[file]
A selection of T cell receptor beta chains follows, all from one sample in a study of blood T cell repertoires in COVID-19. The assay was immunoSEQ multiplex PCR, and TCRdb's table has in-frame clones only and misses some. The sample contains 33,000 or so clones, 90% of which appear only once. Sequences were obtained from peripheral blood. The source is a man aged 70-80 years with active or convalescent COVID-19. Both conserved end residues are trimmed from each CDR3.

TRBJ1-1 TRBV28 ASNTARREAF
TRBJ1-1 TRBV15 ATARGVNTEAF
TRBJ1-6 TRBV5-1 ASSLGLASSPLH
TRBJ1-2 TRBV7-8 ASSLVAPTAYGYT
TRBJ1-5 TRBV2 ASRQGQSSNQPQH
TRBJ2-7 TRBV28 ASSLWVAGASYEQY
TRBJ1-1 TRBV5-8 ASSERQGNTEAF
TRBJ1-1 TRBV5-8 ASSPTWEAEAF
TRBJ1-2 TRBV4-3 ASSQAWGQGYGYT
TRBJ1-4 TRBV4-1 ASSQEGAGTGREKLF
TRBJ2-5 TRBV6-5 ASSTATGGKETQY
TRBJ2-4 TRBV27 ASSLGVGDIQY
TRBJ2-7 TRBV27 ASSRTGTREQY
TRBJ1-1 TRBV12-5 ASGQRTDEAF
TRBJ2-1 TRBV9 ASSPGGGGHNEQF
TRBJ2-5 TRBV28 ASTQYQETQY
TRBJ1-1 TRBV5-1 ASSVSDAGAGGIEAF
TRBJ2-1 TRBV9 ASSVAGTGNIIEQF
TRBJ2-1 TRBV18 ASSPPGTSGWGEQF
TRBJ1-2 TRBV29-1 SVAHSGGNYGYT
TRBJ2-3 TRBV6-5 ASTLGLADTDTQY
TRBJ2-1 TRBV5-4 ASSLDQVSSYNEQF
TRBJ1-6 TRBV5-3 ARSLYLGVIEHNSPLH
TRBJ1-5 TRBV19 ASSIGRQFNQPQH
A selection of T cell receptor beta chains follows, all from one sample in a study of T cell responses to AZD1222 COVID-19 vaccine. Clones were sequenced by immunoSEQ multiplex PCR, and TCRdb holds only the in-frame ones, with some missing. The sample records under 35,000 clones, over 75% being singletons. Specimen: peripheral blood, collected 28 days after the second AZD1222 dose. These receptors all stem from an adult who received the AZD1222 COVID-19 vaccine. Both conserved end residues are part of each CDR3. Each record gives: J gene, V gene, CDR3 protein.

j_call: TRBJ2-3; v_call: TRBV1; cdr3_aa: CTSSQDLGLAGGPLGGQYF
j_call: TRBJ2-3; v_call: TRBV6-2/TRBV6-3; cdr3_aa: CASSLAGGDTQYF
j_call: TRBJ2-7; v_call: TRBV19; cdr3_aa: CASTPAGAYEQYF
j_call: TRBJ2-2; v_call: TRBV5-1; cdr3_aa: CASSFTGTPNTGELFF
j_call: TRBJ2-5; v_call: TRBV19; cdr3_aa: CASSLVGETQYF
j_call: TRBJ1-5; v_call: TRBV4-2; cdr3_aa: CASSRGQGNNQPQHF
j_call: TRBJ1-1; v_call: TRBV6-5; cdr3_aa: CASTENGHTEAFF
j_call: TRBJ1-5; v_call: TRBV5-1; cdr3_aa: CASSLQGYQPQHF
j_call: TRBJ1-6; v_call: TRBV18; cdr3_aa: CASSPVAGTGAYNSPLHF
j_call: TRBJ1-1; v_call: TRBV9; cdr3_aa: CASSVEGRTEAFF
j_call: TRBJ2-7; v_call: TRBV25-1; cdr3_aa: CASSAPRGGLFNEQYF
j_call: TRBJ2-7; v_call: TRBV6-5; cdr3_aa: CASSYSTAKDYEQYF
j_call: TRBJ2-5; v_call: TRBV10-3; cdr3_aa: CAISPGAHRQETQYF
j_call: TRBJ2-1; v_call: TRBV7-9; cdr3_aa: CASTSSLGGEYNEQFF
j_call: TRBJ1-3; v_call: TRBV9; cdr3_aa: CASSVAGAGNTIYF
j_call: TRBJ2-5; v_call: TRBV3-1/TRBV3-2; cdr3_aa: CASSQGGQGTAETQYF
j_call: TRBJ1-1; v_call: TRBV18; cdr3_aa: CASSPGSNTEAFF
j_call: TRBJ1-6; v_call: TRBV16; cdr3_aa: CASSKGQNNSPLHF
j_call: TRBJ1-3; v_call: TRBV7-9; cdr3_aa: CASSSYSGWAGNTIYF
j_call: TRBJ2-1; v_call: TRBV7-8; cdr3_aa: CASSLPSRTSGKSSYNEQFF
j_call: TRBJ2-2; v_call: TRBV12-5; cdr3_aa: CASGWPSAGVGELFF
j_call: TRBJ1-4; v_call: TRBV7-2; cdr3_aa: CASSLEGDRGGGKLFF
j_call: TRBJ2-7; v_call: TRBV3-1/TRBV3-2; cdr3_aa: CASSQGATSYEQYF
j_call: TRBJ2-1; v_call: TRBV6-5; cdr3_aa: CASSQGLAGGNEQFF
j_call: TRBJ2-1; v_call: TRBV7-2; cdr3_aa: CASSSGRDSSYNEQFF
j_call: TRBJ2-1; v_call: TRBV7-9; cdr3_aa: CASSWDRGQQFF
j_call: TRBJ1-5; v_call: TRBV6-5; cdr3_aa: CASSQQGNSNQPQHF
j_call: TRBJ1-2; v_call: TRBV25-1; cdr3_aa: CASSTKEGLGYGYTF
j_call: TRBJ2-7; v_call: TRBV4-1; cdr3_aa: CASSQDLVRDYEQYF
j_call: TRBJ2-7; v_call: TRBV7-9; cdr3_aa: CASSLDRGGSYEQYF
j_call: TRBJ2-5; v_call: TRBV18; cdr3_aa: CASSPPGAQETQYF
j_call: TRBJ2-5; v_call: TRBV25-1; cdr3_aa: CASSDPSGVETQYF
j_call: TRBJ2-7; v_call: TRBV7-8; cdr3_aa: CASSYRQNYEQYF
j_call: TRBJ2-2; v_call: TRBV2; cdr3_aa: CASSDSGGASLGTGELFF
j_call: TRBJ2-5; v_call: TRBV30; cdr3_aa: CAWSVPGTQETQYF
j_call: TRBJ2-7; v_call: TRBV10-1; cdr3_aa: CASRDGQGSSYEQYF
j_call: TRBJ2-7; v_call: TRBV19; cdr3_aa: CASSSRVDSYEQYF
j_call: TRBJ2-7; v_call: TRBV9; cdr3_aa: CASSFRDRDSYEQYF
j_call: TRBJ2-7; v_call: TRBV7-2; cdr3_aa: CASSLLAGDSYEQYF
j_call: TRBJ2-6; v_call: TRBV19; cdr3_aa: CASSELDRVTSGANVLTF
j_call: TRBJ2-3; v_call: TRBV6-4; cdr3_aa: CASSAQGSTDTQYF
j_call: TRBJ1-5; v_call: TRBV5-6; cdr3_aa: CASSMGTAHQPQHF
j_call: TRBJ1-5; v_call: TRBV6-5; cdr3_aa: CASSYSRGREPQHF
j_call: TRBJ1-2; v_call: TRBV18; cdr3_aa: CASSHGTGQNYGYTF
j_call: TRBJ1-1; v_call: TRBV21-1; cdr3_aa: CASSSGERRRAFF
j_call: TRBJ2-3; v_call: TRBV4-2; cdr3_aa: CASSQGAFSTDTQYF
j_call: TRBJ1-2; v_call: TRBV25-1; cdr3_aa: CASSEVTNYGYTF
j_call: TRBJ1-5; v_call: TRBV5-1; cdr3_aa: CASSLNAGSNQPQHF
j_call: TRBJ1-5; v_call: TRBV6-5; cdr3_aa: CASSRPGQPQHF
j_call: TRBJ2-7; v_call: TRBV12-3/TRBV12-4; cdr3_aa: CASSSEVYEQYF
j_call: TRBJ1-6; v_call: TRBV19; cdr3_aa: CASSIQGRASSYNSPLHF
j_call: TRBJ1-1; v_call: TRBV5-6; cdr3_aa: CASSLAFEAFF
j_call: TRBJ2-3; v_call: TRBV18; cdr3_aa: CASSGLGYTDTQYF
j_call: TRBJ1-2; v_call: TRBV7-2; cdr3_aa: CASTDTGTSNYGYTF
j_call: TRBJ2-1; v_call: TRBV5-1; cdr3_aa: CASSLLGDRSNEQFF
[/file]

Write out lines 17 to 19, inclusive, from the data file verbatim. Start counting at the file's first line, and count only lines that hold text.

TRBJ2-5 TRBV28 ASTQYQETQY
TRBJ1-1 TRBV5-1 ASSVSDAGAGGIEAF
TRBJ2-1 TRBV9 ASSVAGTGNIIEQF